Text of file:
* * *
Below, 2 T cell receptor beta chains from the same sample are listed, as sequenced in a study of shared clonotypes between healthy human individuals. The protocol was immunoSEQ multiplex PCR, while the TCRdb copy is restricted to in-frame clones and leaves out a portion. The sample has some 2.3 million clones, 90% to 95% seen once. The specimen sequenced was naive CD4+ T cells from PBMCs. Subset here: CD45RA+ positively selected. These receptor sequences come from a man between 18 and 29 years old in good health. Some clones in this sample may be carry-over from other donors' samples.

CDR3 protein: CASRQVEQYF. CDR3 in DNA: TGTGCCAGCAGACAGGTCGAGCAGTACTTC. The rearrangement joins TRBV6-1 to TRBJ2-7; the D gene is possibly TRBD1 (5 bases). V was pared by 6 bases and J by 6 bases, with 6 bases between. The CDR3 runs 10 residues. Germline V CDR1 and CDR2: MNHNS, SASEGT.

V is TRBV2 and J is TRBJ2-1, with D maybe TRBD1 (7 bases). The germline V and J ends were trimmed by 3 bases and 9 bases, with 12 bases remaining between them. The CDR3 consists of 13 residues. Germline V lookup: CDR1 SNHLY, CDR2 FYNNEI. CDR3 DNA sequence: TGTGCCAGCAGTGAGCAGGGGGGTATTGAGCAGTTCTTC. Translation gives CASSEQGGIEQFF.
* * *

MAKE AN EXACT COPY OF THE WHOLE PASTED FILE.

Below, 2 T cell receptor beta chains from the same sample are listed, as sequenced in a study of shared clonotypes between healthy human individuals. The protocol was immunoSEQ multiplex PCR, while the TCRdb copy is restricted to in-frame clones and leaves out a portion. The sample has some 2.3 million clones, 90% to 95% seen once. The specimen sequenced was naive CD4+ T cells from PBMCs. Subset here: CD45RA+ positively selected. These receptor sequences come from a man between 18 and 29 years old in good health. Some clones in this sample may be carry-over from other donors' samples.

CDR3 protein: CASRQVEQYF. CDR3 in DNA: TGTGCCAGCAGACAGGTCGAGCAGTACTTC. The rearrangement joins TRBV6-1 to TRBJ2-7; the D gene is possibly TRBD1 (5 bases). V was pared by 6 bases and J by 6 bases, with 6 bases between. The CDR3 runs 10 residues. Germline V CDR1 and CDR2: MNHNS, SASEGT.

V is TRBV2 and J is TRBJ2-1, with D maybe TRBD1 (7 bases). The germline V and J ends were trimmed by 3 bases and 9 bases, with 12 bases remaining between them. The CDR3 consists of 13 residues. Germline V lookup: CDR1 SNHLY, CDR2 FYNNEI. CDR3 DNA sequence: TGTGCCAGCAGTGAGCAGGGGGGTATTGAGCAGTTCTTC. Translation gives CASSEQGGIEQFF.